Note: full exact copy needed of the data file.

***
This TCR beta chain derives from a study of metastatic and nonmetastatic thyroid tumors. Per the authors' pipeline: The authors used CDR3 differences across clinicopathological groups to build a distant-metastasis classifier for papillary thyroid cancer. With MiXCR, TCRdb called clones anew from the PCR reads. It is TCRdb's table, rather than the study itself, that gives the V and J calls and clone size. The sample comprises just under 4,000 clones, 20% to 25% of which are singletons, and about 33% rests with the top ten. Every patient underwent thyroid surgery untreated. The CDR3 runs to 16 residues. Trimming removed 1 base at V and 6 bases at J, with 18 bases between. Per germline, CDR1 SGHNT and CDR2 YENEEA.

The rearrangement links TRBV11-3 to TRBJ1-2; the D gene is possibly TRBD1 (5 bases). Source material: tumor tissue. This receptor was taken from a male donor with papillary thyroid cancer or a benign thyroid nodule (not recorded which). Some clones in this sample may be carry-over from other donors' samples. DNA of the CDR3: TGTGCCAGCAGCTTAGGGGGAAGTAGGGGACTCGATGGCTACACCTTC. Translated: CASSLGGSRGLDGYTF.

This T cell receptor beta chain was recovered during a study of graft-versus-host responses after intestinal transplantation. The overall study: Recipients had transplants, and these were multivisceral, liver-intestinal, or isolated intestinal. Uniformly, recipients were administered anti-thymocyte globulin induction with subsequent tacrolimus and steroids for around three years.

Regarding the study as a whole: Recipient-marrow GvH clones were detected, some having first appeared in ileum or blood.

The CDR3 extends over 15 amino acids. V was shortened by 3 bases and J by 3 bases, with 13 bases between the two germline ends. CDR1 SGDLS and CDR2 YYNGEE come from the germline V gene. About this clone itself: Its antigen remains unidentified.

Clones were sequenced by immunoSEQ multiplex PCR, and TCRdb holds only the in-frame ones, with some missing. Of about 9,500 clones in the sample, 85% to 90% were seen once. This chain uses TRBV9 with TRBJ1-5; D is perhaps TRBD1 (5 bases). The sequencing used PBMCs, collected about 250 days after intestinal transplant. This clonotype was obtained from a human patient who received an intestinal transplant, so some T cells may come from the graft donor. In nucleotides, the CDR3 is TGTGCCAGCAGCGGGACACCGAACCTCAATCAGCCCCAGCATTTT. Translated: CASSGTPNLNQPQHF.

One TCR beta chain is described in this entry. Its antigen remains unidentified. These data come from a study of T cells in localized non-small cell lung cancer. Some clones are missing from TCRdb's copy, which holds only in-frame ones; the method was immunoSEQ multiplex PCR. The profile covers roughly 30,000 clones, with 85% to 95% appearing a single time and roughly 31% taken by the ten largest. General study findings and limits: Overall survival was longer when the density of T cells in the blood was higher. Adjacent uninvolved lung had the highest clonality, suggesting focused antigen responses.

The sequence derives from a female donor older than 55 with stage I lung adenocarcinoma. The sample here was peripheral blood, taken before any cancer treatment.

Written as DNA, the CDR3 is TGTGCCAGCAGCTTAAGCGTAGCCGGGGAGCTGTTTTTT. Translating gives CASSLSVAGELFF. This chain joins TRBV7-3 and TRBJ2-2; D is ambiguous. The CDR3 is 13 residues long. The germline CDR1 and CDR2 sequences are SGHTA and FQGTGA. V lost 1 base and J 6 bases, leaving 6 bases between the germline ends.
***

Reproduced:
This TCR beta chain derives from a study of metastatic and nonmetastatic thyroid tumors. Per the authors' pipeline: The authors used CDR3 differences across clinicopathological groups to build a distant-metastasis classifier for papillary thyroid cancer. With MiXCR, TCRdb called clones anew from the PCR reads. It is TCRdb's table, rather than the study itself, that gives the V and J calls and clone size. The sample comprises just under 4,000 clones, 20% to 25% of which are singletons, and about 33% rests with the top ten. Every patient underwent thyroid surgery untreated. The CDR3 runs to 16 residues. Trimming removed 1 base at V and 6 bases at J, with 18 bases between. Per germline, CDR1 SGHNT and CDR2 YENEEA.

The rearrangement links TRBV11-3 to TRBJ1-2; the D gene is possibly TRBD1 (5 bases). Source material: tumor tissue. This receptor was taken from a male donor with papillary thyroid cancer or a benign thyroid nodule (not recorded which). Some clones in this sample may be carry-over from other donors' samples. DNA of the CDR3: TGTGCCAGCAGCTTAGGGGGAAGTAGGGGACTCGATGGCTACACCTTC. Translated: CASSLGGSRGLDGYTF.

This T cell receptor beta chain was recovered during a study of graft-versus-host responses after intestinal transplantation. The overall study: Recipients had transplants, and these were multivisceral, liver-intestinal, or isolated intestinal. Uniformly, recipients were administered anti-thymocyte globulin induction with subsequent tacrolimus and steroids for around three years.

Regarding the study as a whole: Recipient-marrow GvH clones were detected, some having first appeared in ileum or blood.

The CDR3 extends over 15 amino acids. V was shortened by 3 bases and J by 3 bases, with 13 bases between the two germline ends. CDR1 SGDLS and CDR2 YYNGEE come from the germline V gene. About this clone itself: Its antigen remains unidentified.

Clones were sequenced by immunoSEQ multiplex PCR, and TCRdb holds only the in-frame ones, with some missing. Of about 9,500 clones in the sample, 85% to 90% were seen once. This chain uses TRBV9 with TRBJ1-5; D is perhaps TRBD1 (5 bases). The sequencing used PBMCs, collected about 250 days after intestinal transplant. This clonotype was obtained from a human patient who received an intestinal transplant, so some T cells may come from the graft donor. In nucleotides, the CDR3 is TGTGCCAGCAGCGGGACACCGAACCTCAATCAGCCCCAGCATTTT. Translated: CASSGTPNLNQPQHF.

One TCR beta chain is described in this entry. Its antigen remains unidentified. These data come from a study of T cells in localized non-small cell lung cancer. Some clones are missing from TCRdb's copy, which holds only in-frame ones; the method was immunoSEQ multiplex PCR. The profile covers roughly 30,000 clones, with 85% to 95% appearing a single time and roughly 31% taken by the ten largest. General study findings and limits: Overall survival was longer when the density of T cells in the blood was higher. Adjacent uninvolved lung had the highest clonality, suggesting focused antigen responses.

The sequence derives from a female donor older than 55 with stage I lung adenocarcinoma. The sample here was peripheral blood, taken before any cancer treatment.

Written as DNA, the CDR3 is TGTGCCAGCAGCTTAAGCGTAGCCGGGGAGCTGTTTTTT. Translating gives CASSLSVAGELFF. This chain joins TRBV7-3 and TRBJ2-2; D is ambiguous. The CDR3 is 13 residues long. The germline CDR1 and CDR2 sequences are SGHTA and FQGTGA. V lost 1 base and J 6 bases, leaving 6 bases between the germline ends.